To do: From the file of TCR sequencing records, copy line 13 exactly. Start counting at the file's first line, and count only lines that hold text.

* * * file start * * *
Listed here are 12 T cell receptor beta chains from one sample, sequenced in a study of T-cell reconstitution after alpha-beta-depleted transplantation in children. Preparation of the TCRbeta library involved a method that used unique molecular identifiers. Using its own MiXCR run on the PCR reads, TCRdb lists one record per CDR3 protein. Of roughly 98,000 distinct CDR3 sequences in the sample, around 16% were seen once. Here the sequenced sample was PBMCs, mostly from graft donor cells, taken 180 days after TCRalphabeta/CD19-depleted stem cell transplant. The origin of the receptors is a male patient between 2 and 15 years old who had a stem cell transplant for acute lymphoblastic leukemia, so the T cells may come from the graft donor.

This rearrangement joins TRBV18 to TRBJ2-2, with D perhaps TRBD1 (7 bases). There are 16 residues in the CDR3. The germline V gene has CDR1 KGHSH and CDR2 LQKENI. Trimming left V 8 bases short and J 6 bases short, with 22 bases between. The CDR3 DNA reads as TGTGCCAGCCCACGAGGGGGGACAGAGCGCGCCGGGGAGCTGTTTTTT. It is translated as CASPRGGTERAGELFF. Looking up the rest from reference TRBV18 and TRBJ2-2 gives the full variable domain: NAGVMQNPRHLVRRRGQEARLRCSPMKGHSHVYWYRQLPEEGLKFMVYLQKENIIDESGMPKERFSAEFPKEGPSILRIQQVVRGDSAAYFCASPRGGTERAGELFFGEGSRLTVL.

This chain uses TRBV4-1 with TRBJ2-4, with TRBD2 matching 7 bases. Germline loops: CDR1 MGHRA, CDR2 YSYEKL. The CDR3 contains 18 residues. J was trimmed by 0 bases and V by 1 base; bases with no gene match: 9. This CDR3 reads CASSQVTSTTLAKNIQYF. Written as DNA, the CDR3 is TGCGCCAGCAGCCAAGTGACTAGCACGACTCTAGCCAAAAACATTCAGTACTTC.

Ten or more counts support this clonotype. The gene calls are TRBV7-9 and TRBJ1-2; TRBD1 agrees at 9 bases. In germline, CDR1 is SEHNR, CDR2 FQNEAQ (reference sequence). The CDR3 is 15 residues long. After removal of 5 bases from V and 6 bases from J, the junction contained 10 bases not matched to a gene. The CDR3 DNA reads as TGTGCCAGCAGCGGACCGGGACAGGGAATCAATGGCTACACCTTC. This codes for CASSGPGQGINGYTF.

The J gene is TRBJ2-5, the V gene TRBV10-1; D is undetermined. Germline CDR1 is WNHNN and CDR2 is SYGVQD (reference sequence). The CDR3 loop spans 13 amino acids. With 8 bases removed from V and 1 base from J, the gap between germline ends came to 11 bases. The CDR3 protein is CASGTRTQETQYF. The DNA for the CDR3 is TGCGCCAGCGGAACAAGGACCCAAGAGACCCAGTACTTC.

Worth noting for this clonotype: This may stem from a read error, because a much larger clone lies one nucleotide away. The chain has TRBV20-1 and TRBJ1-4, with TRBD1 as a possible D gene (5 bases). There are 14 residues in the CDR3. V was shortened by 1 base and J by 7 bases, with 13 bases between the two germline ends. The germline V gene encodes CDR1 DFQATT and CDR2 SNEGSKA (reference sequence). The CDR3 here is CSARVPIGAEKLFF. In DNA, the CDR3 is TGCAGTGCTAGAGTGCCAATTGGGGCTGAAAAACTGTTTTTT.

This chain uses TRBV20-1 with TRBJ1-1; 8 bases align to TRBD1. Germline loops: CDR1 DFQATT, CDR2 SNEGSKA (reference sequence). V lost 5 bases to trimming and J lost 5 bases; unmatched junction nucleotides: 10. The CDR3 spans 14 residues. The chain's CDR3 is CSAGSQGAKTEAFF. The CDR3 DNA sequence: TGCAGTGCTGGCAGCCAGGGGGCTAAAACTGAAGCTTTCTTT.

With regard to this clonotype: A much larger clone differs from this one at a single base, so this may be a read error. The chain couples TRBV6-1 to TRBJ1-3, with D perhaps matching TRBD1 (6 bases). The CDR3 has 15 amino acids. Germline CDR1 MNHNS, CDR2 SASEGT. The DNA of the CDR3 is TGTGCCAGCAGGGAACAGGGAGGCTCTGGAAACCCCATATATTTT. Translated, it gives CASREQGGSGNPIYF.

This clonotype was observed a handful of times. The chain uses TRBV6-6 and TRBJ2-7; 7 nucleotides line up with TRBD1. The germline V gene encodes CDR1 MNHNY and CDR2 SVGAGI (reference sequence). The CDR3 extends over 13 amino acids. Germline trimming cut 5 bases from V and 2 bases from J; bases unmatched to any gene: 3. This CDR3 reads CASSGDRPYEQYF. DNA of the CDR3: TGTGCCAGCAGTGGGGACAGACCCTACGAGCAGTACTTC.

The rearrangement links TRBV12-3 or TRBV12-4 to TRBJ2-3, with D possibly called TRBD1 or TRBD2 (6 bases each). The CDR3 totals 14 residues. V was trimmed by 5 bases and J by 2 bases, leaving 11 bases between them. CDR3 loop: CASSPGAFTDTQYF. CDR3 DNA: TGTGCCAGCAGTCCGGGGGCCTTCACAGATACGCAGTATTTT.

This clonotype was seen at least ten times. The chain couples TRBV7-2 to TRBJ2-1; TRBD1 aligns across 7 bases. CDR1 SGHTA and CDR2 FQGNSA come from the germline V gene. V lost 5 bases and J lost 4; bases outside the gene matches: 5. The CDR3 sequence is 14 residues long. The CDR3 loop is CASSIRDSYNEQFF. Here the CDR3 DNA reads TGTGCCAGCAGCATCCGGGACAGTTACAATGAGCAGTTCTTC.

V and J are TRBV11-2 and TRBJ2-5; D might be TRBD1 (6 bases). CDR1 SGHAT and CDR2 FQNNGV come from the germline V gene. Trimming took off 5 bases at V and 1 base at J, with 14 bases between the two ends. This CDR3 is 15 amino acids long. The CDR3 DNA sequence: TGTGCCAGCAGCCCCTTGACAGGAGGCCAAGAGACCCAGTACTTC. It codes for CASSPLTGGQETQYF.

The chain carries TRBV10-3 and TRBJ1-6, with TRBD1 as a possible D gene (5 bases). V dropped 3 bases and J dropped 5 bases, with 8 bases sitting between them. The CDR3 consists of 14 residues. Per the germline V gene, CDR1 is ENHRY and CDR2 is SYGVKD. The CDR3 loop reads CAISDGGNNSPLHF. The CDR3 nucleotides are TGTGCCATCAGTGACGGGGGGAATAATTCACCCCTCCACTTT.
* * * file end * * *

The chain carries TRBV10-3 and TRBJ1-6, with TRBD1 as a possible D gene (5 bases). V dropped 3 bases and J dropped 5 bases, with 8 bases sitting between them. The CDR3 consists of 14 residues. Per the germline V gene, CDR1 is ENHRY and CDR2 is SYGVKD. The CDR3 loop reads CAISDGGNNSPLHF. The CDR3 nucleotides are TGTGCCATCAGTGACGGGGGGAATAATTCACCCCTCCACTTT.